Are there other writers that have influenced you?
Robert Ruark sticks out foremost in my mind. I did not learn of Robert Ruark’s books until 1972. On November 21 of that year I bought a copy of his 1953 classic, The Old Man and The Boy. In this remarkable book Ruark tells of, as a young boy, hunting and fishing in North Carolina with an amazing grandfather.
I fell in love with this book and then later stories in The Old Man’s Boy Grows Older. I believe I liked Ruark’s stories so much because by the time I discovered them I had experienced so many of the same type adventures in the woods and fields of my own beloved Carolinas.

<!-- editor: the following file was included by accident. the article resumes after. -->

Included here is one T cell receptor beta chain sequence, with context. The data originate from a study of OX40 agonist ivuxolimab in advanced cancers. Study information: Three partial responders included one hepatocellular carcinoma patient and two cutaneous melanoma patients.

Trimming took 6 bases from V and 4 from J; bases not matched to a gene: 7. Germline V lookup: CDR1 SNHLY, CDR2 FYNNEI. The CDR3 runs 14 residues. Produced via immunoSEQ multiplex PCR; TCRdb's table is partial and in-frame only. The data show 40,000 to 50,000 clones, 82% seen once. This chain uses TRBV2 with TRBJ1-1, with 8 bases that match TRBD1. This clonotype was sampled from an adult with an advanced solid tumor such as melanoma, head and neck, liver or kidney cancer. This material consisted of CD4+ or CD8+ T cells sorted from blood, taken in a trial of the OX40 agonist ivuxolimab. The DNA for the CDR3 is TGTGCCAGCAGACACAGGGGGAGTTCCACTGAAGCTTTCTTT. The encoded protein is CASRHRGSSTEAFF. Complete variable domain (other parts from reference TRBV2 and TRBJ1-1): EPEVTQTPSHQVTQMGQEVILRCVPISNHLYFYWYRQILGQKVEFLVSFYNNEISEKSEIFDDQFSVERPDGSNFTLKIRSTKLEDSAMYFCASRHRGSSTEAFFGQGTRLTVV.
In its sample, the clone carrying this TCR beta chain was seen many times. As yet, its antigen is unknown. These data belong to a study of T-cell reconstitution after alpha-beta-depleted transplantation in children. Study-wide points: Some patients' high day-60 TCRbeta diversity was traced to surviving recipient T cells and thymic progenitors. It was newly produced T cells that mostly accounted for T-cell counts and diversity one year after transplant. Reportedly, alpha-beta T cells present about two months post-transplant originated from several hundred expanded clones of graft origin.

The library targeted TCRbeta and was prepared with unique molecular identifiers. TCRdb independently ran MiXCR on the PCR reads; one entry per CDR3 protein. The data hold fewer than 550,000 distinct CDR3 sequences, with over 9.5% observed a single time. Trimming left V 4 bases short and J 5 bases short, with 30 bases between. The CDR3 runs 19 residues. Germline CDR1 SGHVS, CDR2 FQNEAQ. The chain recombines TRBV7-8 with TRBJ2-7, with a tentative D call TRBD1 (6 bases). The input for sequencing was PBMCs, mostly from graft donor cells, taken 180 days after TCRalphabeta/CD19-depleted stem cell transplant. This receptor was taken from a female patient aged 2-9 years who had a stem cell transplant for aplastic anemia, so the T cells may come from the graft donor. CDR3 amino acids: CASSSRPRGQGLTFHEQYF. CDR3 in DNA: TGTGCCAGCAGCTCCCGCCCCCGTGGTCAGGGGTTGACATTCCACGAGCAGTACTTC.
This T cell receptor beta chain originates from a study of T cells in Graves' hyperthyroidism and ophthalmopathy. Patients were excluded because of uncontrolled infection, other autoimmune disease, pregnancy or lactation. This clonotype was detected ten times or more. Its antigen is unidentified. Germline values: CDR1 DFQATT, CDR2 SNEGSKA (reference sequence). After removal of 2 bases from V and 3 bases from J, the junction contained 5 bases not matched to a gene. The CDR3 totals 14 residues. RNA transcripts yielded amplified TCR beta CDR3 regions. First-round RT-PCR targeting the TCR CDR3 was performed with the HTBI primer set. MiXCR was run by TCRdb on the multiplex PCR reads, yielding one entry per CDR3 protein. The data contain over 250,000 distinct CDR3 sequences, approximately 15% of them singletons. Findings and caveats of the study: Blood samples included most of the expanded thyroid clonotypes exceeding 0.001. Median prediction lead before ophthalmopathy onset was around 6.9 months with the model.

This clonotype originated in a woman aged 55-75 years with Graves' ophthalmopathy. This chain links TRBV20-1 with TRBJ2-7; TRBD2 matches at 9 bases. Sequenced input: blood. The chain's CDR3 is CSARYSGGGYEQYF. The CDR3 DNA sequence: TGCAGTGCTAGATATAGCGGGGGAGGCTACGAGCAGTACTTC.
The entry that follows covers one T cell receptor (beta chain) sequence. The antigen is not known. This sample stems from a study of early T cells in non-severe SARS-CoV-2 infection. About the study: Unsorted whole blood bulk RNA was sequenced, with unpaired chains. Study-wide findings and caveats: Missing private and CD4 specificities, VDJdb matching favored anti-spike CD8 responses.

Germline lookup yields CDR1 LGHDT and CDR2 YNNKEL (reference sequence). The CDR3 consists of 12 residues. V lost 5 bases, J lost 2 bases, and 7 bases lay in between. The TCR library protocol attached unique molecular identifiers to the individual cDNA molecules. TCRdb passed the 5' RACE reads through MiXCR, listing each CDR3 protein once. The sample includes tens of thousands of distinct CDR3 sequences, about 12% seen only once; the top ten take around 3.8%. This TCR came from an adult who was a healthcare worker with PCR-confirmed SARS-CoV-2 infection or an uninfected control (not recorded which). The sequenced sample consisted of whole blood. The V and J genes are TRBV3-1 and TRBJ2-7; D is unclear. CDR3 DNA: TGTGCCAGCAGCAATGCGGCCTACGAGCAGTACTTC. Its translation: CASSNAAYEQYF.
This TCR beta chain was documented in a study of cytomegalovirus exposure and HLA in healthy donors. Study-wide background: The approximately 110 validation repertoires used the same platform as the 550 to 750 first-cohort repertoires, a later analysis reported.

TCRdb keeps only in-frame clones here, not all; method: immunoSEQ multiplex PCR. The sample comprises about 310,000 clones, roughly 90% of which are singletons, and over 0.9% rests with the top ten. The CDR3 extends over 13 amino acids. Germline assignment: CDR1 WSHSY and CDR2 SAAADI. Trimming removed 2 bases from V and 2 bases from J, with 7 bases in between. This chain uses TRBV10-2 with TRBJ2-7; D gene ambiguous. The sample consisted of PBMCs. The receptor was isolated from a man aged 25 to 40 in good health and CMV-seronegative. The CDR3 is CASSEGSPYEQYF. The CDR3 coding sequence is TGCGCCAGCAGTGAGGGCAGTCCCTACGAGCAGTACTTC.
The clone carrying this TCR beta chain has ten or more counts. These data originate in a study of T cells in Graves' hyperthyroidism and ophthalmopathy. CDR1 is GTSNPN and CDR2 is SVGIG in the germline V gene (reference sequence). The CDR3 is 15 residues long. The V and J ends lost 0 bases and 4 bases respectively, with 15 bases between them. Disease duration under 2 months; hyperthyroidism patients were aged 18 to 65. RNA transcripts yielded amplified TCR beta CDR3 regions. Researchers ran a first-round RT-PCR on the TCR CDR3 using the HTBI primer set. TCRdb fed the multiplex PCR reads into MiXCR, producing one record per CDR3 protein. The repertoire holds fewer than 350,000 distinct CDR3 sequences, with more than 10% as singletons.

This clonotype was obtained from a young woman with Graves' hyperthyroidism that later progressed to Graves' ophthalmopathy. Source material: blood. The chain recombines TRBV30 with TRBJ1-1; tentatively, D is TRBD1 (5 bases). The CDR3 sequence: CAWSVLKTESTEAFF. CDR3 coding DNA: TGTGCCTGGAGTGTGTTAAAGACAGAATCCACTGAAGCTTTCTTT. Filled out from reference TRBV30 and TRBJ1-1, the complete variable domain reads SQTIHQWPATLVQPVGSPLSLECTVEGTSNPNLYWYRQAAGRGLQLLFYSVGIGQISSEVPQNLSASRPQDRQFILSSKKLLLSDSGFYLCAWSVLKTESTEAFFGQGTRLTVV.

Today my publisher and I finally signed off on the manuscript of my new book Ten Was The Deal. My first printed copy should arrive from the printer on September 1st. I could not have published this book without the help of Kirk Neely who has shepherded me through the long and complicated process. I also owe a tremendous debt of gratitude to Clare Neely who is my editor and chief encourager.
John P. Faris, Jr. is a native of South Carolina. His passion since childhood has been hunting and fishing. He enjoys farming, boat building, woodworking, photography and writing. John’s first three books, a collection of hunting and fishing stories, is on bookshelves now and available to purchase online.